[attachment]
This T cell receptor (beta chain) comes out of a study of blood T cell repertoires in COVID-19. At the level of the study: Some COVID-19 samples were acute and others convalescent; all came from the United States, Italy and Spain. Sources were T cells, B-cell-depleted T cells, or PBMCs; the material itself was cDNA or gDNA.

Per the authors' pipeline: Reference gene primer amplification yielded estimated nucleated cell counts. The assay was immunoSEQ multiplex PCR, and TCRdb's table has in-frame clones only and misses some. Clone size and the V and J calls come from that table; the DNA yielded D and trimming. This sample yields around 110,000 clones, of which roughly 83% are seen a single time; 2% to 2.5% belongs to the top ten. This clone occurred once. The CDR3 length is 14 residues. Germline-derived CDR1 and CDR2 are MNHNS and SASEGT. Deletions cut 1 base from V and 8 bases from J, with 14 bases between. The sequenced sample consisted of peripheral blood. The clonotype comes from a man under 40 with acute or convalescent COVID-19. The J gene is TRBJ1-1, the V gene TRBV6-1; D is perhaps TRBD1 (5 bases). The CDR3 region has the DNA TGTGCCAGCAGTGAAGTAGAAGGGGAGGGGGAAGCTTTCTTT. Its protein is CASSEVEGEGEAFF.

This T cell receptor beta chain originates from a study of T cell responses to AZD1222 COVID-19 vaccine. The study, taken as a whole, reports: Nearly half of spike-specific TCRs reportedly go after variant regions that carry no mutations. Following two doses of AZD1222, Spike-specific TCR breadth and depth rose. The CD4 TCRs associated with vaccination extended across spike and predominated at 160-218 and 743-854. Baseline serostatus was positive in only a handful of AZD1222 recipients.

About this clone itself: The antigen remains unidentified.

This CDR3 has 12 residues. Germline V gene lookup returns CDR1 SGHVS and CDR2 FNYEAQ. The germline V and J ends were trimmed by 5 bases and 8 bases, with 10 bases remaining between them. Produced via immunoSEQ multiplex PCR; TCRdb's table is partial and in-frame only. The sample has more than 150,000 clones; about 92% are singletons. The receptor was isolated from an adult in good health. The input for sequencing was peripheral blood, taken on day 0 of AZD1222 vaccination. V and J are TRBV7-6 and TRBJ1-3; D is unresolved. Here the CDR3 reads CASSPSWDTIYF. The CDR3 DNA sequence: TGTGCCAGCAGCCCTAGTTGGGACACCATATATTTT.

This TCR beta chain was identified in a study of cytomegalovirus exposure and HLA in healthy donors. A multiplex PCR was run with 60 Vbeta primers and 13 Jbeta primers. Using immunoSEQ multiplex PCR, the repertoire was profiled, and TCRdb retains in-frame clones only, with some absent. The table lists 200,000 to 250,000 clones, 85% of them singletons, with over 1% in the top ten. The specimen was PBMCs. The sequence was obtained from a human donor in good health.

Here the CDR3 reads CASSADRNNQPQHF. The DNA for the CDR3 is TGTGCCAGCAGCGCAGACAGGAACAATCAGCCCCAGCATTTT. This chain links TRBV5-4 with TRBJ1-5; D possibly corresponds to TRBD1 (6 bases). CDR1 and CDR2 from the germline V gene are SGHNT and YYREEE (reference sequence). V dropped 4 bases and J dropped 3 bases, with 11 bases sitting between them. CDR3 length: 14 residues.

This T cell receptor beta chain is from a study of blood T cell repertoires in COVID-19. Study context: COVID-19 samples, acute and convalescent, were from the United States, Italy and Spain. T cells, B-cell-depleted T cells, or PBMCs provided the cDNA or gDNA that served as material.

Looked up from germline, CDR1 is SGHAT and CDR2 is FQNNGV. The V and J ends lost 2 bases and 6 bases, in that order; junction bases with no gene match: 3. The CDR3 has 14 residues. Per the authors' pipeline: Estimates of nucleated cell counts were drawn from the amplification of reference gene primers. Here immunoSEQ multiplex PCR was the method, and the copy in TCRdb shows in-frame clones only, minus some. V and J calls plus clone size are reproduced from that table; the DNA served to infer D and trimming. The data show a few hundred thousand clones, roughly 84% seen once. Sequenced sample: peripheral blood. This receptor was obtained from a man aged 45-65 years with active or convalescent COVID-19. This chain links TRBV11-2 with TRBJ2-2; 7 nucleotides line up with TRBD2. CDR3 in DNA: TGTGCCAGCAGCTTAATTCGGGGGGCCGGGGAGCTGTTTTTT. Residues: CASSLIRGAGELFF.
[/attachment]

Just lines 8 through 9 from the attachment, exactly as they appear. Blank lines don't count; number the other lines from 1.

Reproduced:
This T cell receptor beta chain is from a study of blood T cell repertoires in COVID-19. Study context: COVID-19 samples, acute and convalescent, were from the United States, Italy and Spain. T cells, B-cell-depleted T cells, or PBMCs provided the cDNA or gDNA that served as material.

Looked up from germline, CDR1 is SGHAT and CDR2 is FQNNGV. The V and J ends lost 2 bases and 6 bases, in that order; junction bases with no gene match: 3. The CDR3 has 14 residues. Per the authors' pipeline: Estimates of nucleated cell counts were drawn from the amplification of reference gene primers. Here immunoSEQ multiplex PCR was the method, and the copy in TCRdb shows in-frame clones only, minus some. V and J calls plus clone size are reproduced from that table; the DNA served to infer D and trimming. The data show a few hundred thousand clones, roughly 84% seen once. Sequenced sample: peripheral blood. This receptor was obtained from a man aged 45-65 years with active or convalescent COVID-19. This chain links TRBV11-2 with TRBJ2-2; 7 nucleotides line up with TRBD2. CDR3 in DNA: TGTGCCAGCAGCTTAATTCGGGGGGCCGGGGAGCTGTTTTTT. Residues: CASSLIRGAGELFF.